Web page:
Friday, October 19, 2007

2nd Update Copy Editors, Pay Attention

Update No.2: Over at Poynter, there's a good discussion going about the former Knight Ridder plan to consolidate desks. Not surprisingly, David Sullivan weighs in with lots of good information, including some questions the folks in Philadelphia had raised.

ACES comments on its web site.

UPDATED: John McIntyre wrote a response this morning to Lodovic's bright idea, below, and then our friend Forrest Brown added his two cents. Both worthy of your attention.

The always-smart Tim McGuire catches MediaNews president Joseph Lodovic saying something really foolish:

``We have to find ways to grow revenue or become more efficient by eliminating fixed costs,'' Lodovic said. ``Why does every newspaper need copy editors? In this day and age, I think copy-editing can be done centrally for several newspapers.''

Well, where shall we begin? Because we could fill a blog every day with mistakes we see in unedited copy posted to the web? That our reputation as a profession and an industry rests on accuracy? That anyone familiar with a community knows if their local newspaper staff isn't? We know this to be true. Why doesn't an industry executive?

I try to avoid badmouthing people on this blog but this is really foolish. Not shocking as in, who could have seen that coming, but astounding all the same. How much of this idea is rooted in the shortage of copy editors? Or demands for pay parity with reporters? In copy editors' refusal to close their eyes to weak, badly written, poorly sourced stories?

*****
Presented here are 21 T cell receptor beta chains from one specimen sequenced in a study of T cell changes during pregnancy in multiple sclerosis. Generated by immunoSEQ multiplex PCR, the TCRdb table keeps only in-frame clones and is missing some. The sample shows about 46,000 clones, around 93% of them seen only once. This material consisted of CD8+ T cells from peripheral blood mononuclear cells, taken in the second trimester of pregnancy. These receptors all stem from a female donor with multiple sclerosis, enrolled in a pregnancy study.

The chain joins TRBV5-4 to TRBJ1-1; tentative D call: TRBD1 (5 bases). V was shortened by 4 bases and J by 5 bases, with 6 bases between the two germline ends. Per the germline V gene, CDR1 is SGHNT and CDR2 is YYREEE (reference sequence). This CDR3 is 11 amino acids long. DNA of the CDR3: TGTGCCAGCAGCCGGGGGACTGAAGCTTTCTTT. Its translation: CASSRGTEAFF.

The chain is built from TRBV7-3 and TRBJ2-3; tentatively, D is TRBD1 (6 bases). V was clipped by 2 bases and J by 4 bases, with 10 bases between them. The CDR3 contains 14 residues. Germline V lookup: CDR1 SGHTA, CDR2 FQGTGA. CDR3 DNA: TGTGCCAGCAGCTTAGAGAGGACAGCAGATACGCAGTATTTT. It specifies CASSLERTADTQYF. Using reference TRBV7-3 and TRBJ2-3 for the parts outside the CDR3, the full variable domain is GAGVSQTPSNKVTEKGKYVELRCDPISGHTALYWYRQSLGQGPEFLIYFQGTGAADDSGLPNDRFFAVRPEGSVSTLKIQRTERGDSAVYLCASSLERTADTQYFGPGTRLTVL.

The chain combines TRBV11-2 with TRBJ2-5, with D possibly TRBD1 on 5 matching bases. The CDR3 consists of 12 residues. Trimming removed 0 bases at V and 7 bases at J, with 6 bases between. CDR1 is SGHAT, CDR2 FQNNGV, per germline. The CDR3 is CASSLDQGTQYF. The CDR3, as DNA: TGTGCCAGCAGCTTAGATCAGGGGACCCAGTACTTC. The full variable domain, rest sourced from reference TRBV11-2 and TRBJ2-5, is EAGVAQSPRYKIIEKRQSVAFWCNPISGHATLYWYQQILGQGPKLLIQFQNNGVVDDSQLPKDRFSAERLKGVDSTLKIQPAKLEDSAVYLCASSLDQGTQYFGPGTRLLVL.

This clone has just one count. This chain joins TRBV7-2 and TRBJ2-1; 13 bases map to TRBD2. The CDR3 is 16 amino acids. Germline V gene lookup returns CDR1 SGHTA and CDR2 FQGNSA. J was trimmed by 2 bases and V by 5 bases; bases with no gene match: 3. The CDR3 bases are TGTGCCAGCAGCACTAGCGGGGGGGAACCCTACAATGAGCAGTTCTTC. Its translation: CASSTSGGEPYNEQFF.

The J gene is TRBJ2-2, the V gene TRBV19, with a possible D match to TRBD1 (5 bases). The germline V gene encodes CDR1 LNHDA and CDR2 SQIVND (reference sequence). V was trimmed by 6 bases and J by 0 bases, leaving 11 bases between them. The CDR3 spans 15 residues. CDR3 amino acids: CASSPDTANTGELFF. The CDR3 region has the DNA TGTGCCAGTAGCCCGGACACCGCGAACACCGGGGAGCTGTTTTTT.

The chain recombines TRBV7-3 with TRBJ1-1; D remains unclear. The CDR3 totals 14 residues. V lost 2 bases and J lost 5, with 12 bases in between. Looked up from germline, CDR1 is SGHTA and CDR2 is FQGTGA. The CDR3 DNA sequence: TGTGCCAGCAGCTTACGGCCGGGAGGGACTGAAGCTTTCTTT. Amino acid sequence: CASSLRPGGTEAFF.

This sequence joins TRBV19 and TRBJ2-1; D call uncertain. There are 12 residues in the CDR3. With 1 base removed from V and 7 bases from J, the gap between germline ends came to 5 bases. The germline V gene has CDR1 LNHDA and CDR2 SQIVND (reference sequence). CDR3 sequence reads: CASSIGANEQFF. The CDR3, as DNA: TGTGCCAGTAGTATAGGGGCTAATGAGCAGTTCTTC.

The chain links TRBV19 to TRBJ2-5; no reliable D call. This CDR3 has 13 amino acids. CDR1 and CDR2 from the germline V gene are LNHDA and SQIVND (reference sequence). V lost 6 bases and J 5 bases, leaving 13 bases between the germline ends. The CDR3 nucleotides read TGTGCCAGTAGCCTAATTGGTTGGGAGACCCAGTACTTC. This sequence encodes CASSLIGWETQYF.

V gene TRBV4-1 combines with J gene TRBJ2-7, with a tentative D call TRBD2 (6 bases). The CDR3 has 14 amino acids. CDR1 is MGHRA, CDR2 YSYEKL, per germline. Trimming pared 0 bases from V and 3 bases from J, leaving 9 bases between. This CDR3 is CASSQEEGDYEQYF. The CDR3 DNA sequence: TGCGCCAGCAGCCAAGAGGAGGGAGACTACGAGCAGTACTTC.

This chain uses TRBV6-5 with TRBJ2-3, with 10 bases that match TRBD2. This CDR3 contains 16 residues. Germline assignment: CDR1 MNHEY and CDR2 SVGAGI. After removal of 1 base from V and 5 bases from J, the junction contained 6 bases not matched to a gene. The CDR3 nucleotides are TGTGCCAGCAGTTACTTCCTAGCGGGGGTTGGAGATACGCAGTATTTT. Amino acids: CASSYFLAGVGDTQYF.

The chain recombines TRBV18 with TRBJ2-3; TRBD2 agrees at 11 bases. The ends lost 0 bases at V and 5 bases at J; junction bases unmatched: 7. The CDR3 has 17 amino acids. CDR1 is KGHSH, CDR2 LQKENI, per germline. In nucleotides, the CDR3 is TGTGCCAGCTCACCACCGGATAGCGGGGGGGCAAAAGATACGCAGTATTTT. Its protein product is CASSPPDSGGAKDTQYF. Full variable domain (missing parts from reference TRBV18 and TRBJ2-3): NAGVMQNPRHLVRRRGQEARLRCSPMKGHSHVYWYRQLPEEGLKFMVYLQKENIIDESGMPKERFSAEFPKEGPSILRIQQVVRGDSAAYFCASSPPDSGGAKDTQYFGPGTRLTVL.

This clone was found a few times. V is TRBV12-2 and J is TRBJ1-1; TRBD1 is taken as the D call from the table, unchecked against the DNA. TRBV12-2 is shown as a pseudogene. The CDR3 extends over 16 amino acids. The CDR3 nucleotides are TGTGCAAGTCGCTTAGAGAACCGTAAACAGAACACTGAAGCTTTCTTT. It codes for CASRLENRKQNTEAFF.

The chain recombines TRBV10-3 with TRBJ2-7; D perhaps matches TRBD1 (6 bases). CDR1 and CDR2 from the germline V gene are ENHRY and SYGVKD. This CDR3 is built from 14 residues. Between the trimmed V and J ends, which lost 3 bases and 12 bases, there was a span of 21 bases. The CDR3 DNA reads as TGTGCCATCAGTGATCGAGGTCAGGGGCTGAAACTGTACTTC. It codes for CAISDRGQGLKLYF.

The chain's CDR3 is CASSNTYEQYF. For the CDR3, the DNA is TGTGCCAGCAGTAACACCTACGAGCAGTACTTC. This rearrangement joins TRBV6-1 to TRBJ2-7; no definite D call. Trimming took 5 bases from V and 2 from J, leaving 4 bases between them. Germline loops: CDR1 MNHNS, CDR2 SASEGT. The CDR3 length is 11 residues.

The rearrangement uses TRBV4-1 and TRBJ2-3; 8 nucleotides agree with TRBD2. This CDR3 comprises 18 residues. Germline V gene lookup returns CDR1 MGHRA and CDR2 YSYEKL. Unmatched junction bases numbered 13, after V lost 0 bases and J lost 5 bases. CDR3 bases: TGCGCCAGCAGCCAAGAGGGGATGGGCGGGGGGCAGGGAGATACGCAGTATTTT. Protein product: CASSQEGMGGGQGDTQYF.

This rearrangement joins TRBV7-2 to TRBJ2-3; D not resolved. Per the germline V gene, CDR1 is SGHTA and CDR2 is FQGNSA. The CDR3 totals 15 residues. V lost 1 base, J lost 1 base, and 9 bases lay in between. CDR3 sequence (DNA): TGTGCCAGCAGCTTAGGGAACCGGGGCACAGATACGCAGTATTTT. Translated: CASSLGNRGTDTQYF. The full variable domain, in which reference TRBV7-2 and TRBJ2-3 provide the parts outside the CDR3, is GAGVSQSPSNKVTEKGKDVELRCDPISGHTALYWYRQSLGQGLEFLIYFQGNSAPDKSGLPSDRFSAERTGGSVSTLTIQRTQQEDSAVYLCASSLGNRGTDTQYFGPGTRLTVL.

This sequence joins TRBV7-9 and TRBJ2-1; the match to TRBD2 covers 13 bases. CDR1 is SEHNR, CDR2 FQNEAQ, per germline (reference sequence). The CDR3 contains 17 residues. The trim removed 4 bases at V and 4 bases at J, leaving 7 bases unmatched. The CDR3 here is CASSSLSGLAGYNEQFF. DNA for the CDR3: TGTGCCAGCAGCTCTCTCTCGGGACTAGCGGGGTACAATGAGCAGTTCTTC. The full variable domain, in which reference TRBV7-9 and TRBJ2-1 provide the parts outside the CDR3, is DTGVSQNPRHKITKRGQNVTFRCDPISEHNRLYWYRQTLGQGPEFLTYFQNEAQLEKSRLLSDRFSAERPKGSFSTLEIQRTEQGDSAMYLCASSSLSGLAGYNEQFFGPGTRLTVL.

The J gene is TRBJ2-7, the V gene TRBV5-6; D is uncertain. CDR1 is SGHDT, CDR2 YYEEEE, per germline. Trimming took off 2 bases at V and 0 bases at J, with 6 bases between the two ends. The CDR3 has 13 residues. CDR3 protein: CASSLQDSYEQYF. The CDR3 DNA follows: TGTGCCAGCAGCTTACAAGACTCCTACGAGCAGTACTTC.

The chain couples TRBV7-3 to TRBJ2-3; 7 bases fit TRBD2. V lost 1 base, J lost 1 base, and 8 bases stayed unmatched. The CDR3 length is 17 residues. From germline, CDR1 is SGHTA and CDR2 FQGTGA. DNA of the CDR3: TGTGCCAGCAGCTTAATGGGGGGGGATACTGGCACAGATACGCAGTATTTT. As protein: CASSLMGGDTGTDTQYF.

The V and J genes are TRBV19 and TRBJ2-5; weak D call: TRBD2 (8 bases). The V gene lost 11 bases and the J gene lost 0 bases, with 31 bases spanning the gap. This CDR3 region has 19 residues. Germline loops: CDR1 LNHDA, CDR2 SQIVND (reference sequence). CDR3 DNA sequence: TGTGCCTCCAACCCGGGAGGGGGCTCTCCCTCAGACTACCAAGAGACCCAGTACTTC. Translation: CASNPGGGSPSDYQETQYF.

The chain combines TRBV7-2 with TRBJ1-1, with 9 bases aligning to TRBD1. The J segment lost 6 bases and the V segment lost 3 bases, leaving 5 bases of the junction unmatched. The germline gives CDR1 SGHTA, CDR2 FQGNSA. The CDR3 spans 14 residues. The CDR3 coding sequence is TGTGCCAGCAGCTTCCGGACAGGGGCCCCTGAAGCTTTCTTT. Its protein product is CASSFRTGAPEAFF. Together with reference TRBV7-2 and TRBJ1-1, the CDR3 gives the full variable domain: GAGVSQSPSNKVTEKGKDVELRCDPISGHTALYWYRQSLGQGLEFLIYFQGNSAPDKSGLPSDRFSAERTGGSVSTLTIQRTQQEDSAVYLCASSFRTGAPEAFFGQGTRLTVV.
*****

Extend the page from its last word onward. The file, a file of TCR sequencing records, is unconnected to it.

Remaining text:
We talked vaguely about this possibility back when we were first forming ACES--what was the logical outcome of the shortage of copy editors? Some thought it was time to demand more money and some succeeded, apparently. Others thought it was time for copy desks to assert their role in the newsroom and, presumably, some did. Others experienced some foreboding, some fear that this plan for regionalizing desks to save money might be the next step.

As MediaNews makes clear, there's no other reason. It's a way of producing carbon copy newspapers, by people unfamiliar with an area.

This is the same kind of thinking that leads us to write endlessly about untalented, self-destructive Hollywood types as if they mattered, thus making ourselves irrelevant to readers. It's the same kind of thinking that allows, even forces, talent and decades of institutional memory out the door and then brags that the loss of dozens, even hundreds, of people won't harm coverage. Or allows the bigmouths of cable "news" to substitute uninformed opinion for reporting, over and over.

This is our leadership? This is our future? Certainly we can and must do better than this.

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